Sunday, March 30, 2014

An AI that mimics our neocortex is taking on the neural networks – and this is how it'll do it

Published by TheRegister on 29/03/14

Jeff Hawkins has bet his reputation, fortune, and entire intellectual life on one idea: that he understands the brain well enough to create machines with an intelligence we recognize as our own.
If his bet is correct, the Palm Pilot inventor will father a new technology, one that becomes the crucible in which a general artificial intelligence is one day forged. If his bet is wrong, then Hawkins will have wasted his life. At 56 years old that might sting a little. Click here for more...

Saturday, February 02, 2013

Friday, August 19, 2011

SyNAPSE: IBM's brain

Published by BBC on 19/08/11

IBM has developed a microprocessor which it claims comes closer than ever to replicating the human brain. The system is capable of "rewiring" its connections as it encounters new information, similar to the way biological synapses work. Researchers believe that that by replicating that feature, the technology could start to learn. Cognitive computers may eventually be used for understanding human behaviour as well as environmental monitoring. Click here for more...

Monday, February 14, 2011

Google and the Machine Age

Published by New York Post on 13/02/11

An excellent article on the advances of Artificial Intelligence:
Dealing with uncertainty turned out to be more important than thinking with logical precision. We think of a clever argument or solution to a problem as one that contains a series of irrefutable logical steps and are impressed when someone can come up with such a sequence. But this is exactly what computers do well. The hard part is dealing with uncertainty, and choosing a good answer from among many possibilities. The fundamental tools of A.I. shifted from Logic to Probability in the late 1980s, and fundamental progress in the theory of uncertain reasoning underlies many of the recent practical advances...
Click here for more...

Sunday, October 17, 2010

Blue Brain: A supercomputing project

Published by TED on October 2009

"Henry Markram says the mysteries of the mind can be solved -- soon. Mental illness, memory, perception: they're made of neurons and electric signals, and he plans to find them with a supercomputer that models all the brain's 100,000,000,000,000 synapses."

Tuesday, March 16, 2010

Blind soldier 'sees' with his tongue

Published by The Engineer on 16/03/10

"A British serviceman who lost his sight while serving in Iraq is using the BrainPort vision device in order to ‘see’ with his tongue. The new system — known as the BrainPort vision device — was developed by the Centre for Vision Restoration for the US Armed Forces Institute of Regenerative Medicine (AFIRM) and is being trialled in the UK by retired Lance Corporal, Craig Lundberg, who served with 2nd Battalion The Duke of Lancaster’s Regiment. Lundberg was hit by a rocket-propelled grenade in March 2007 while he was serving in Basra. As a result of the explosion his left eye had to be removed and his right eye was severely damaged, leaving him profoundly blind". Click for more...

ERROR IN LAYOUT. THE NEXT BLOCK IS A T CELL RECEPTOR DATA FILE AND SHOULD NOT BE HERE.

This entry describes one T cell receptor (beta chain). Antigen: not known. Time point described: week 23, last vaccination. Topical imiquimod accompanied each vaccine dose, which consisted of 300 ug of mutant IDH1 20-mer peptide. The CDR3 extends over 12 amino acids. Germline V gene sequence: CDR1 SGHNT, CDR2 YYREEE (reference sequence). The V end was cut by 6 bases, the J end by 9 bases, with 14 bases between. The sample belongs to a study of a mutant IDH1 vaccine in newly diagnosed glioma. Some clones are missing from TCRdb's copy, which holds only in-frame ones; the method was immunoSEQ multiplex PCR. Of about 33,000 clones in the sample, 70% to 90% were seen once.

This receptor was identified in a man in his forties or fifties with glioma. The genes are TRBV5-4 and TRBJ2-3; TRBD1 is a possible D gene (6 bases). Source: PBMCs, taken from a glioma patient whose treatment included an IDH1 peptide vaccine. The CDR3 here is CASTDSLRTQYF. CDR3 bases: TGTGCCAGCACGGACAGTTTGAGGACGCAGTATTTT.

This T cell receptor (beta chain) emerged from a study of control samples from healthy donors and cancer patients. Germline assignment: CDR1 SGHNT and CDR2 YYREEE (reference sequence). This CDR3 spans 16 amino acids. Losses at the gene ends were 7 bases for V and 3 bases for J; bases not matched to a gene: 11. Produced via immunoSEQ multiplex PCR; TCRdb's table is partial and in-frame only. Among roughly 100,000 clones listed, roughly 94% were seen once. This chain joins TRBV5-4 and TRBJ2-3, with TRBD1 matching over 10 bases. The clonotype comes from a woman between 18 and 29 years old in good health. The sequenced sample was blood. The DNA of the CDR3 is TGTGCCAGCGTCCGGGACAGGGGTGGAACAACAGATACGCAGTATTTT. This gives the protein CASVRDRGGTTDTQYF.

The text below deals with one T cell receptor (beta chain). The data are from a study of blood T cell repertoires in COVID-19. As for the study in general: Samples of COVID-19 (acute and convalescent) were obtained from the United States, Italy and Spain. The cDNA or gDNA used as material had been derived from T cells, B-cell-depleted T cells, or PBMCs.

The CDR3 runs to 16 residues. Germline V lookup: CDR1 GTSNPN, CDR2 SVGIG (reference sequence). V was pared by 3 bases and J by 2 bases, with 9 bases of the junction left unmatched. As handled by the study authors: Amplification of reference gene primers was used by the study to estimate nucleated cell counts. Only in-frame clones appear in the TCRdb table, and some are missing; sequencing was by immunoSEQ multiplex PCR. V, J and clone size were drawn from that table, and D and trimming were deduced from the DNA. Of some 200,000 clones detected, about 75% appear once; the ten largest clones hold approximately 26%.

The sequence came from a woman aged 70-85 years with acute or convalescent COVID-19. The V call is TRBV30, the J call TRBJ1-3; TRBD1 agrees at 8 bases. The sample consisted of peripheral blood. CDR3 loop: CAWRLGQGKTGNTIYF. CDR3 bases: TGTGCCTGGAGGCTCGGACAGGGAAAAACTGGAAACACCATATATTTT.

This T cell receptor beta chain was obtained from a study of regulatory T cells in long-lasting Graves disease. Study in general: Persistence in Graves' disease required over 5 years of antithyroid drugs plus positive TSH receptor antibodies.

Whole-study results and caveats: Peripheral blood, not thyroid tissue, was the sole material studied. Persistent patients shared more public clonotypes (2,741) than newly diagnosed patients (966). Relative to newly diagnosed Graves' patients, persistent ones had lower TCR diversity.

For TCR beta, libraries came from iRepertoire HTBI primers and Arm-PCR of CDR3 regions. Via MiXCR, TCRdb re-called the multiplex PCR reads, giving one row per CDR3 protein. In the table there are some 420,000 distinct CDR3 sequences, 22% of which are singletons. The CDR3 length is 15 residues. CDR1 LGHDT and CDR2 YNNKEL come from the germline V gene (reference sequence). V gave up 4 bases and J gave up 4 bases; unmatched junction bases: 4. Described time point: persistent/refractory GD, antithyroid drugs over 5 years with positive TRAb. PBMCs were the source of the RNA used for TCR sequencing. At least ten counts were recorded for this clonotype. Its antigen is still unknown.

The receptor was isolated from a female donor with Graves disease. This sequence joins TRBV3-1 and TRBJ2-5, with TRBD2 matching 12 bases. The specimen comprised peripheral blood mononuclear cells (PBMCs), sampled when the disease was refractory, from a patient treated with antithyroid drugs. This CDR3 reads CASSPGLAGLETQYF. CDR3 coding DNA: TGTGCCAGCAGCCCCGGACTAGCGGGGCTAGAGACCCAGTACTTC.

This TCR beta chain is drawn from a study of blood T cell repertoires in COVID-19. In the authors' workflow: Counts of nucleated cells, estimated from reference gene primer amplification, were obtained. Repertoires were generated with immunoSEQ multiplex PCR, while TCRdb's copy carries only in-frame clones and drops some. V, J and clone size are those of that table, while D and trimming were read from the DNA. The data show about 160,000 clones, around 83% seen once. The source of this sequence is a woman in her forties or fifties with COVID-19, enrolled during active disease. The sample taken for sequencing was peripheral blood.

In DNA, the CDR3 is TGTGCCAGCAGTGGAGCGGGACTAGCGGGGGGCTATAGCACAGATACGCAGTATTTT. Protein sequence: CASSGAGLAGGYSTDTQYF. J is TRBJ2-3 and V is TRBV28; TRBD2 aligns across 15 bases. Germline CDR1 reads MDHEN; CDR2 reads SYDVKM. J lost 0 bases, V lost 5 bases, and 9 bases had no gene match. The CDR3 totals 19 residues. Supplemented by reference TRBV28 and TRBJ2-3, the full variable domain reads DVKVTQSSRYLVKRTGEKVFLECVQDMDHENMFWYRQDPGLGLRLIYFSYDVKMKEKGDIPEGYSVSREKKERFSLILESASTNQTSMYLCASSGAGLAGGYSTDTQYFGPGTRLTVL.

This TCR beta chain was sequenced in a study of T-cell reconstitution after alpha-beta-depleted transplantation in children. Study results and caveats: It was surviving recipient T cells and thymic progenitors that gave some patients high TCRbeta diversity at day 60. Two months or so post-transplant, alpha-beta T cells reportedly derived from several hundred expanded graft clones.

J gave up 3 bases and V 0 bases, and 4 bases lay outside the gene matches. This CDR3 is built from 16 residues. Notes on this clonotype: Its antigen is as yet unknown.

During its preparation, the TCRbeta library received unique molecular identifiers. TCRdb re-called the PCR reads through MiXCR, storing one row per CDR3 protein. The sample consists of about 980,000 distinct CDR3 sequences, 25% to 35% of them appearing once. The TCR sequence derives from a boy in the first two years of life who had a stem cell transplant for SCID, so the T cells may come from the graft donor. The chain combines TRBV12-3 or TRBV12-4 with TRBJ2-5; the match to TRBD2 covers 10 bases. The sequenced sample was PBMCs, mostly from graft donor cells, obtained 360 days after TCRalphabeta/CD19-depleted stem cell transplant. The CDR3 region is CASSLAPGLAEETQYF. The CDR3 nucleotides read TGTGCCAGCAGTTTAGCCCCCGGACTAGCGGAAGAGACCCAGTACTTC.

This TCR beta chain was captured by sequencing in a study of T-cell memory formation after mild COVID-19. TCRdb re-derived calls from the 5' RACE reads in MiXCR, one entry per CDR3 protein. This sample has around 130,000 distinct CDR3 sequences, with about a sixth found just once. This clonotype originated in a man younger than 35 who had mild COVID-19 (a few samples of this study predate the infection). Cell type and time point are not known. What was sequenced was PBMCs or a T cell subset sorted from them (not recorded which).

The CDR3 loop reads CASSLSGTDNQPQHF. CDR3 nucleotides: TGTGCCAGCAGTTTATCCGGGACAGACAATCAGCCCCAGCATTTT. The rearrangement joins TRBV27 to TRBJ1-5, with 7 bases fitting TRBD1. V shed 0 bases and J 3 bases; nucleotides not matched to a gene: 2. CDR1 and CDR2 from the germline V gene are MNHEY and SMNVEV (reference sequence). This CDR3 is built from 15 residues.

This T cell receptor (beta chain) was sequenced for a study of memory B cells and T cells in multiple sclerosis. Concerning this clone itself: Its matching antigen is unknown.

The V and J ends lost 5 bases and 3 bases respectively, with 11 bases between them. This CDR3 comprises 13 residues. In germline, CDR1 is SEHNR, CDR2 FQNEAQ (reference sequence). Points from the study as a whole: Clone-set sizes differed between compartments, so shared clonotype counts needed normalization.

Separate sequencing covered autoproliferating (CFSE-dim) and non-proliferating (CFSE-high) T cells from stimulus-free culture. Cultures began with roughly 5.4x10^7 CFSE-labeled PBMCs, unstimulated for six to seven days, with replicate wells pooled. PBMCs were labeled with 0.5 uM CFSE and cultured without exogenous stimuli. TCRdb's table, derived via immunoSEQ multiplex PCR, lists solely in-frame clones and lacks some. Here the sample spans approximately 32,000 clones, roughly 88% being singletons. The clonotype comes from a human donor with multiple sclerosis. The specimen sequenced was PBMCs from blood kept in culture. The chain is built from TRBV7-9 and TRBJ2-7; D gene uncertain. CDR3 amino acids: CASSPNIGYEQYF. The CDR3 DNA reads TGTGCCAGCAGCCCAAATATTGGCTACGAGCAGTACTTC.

Monday, March 01, 2010

How does the brain learn to see?

"Pawan Sinha details his groundbreaking research into how the brain's visual system develops. Sinha and his team provide free vision-restoring treatment to children born blind, and then study how their brains learn to interpret visual data. The work offers insights into neuroscience, engineering and even autism."

[G.K. Comment: Life is like a pyramid. By grouping the small details available at every level of a pyramid, you reach the top. This is called abstraction. The way we learn is like a pyramid and this video proves how it works. Amazing! ]

Wednesday, December 16, 2009

IBM, EPFL & ETH to build 3D brain-density processors

Published by The Register on 14/12/09

"Boffins in Switzerland have warned that increasingly powerful computer processors are set to guzzle the entire world electricity supply by the year 2100. They say that only 3D myria-core chips can save the day." Click for more...

Is quantum computing the future of image processing?

Published by The Register on 15/12/09

"Google says it has developed a kind of quantum computer capable of identifying objects that appear in digital photos and videos. According to the company, the system outperforms the classical algorithms running across its current network of worldwide data centers. Hartmut Neven, Google technical lead manager for image recognition, recently unveiled the company's ongoing quantum computing work with a post to the company's research blog, saying he was due to demonstrate the technology at last week's Neural Information Processing Systems conference in Vancouver." Click for more...

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